I’ve recently finished reading an exhaustive biography of Harry Truman, the 33rd president of the United States. At 1,409 pages, it’s probably one of the longest books I’ve read but well worth it since it covered much of the most perilous and interesting times in recent American history.
The book held special interest for me because Truman was president during much of my childhood, from 1945 to 1953, and was from Independence, Mo., near where I grew up in St. Joseph and Kansas City.
In 1993, biographer David McCullough won the Pulitzer Prize for authoring the book.
“No president in history had had to face so many important problems in so brief a time…,” McCullough writes. Truman was a farmer, World War I veteran, men’s store owner, and Kansas City politician before becoming senator, vice president, and chief executive after the death of President Franklin Roosevelt.
The Dreadful Decision
He had to finish the Second World War and that included the dreadful decision to drop the atomic bomb on two Japanese cities. Like many, I’m ambivalent about that decision. It brought the war in the Pacific to a swift end and saved thousands of American lives, but ushering in the nuclear era, it was at a terrible cost, not only for Japan but for the whole world.
According to McCullough, Truman was well aware of the gravity of his decision but thought it was the lesser of two evils. A few years later, he was forced to conduct another war, this time in Korea, and despite much pressure to again use devastating force, he insisted on a limited engagement, not allowing “…the horrific potential of modern war” to again get out of hand.
After the “Big War” came numerous other momentous and controversial Truman decisions, such as the courageous airlift of supplies to Soviet-blockaded Berlin; the Marshall Plan, named for his secretary of state, which helped rebuild postwar Europe; and the Truman Doctrine, which formalized a policy of Soviet containment. Truman was an early advocate of racial integration and creation of the United Nations.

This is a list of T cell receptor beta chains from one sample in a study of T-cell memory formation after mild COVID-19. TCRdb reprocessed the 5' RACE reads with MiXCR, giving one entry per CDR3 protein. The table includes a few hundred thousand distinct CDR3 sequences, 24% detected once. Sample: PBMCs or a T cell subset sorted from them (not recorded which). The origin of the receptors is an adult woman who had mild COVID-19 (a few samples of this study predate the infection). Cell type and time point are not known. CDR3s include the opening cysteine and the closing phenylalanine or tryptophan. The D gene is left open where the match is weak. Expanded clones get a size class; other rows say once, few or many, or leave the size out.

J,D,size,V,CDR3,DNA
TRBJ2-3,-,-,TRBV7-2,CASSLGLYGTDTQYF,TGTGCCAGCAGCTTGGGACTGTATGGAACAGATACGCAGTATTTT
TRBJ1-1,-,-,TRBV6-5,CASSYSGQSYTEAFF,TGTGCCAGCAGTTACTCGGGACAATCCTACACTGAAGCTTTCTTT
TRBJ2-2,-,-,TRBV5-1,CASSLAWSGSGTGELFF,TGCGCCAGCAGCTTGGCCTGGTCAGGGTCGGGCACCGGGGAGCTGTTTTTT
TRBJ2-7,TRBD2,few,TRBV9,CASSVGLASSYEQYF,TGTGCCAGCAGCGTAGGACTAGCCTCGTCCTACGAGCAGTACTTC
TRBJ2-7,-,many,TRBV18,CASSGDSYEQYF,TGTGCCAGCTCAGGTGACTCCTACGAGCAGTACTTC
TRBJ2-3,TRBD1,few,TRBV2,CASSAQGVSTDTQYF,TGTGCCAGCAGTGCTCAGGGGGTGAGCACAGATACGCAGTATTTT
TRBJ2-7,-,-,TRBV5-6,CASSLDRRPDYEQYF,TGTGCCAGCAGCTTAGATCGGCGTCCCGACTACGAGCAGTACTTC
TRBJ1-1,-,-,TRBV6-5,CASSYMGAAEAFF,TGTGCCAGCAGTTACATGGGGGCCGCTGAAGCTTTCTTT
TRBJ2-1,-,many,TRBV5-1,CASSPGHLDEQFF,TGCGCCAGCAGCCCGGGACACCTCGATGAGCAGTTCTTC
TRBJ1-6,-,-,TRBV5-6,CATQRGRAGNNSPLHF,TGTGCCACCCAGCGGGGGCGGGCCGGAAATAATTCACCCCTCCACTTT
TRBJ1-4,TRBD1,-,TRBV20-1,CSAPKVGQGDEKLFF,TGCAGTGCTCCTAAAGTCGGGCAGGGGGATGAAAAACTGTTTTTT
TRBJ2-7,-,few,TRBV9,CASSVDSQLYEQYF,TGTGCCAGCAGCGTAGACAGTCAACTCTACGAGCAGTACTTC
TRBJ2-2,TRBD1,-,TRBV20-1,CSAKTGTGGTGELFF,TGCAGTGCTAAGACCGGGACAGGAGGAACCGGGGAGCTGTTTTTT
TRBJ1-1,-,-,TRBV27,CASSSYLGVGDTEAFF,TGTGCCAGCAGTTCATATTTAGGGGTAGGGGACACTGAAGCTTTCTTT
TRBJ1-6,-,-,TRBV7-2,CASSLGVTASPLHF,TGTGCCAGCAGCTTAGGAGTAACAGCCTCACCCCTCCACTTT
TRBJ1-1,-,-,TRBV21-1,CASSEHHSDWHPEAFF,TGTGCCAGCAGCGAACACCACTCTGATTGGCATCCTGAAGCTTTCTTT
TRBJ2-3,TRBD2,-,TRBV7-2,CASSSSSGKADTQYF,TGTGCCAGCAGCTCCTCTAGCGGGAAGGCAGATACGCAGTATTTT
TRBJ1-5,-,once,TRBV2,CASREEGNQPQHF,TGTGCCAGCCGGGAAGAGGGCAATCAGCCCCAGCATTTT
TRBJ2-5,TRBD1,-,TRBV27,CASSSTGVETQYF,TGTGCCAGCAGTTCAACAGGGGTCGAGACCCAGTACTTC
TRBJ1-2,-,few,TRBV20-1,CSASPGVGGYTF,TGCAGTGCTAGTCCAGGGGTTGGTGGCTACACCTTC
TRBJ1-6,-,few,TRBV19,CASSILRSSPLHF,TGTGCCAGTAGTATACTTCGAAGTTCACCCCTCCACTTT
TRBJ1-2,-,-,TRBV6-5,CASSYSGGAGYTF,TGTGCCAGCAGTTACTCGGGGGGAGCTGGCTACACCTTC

He loved poker and whiskey but no one ever saw him inebriated. One of his most famous lines was “the buck stops here,” a sign that for a time was on his desk, indicating that he took ultimate responsibility for whatever happened in the federal government.
But what impressed me about Truman was his way with people. Throughout the book, McCullough included comments about how Truman always treated with respect and kindness everybody he met, from the people who worked in the county offices in Kansas City to the cooks, janitors and office people of the White House.
Merle Miller was assigned to shepherd a film project on Truman and eventually wrote a book about the experience. He remembered Truman, who had no college degree, to be “an extraordinarily intelligent, informed human being.” But what most surprised him was that there was no difference between Truman’s public and private personas.
There for You
“He was such a decent human being with concern, a genuine concern, for your welfare. ‘Well, how are you?’ Truman would ask. ‘How’s your hotel?’ ‘How’s the food?’ He wanted to make you comfortable. With Truman, ‘you could reach out and there was somebody there. There was a person there! …He was there for you.”
The book made me think about how I treat people, many of whom serve me in stores, restaurants and banks. Do I always treat them with respect, kindness and patience? Doing any less is an obstacle in the search for God.
Truman didn’t wear his religion on his sleeve, but was religious nonetheless, growing up Baptist and regularly attending Episcopal services later in life.
Writes McCullough: “His whole life Truman had been moved primarily by faith….”
People searching for God are frequently urged to take saints and religious people for their models. Occasionally, we should look to ordinary people, including those who become president.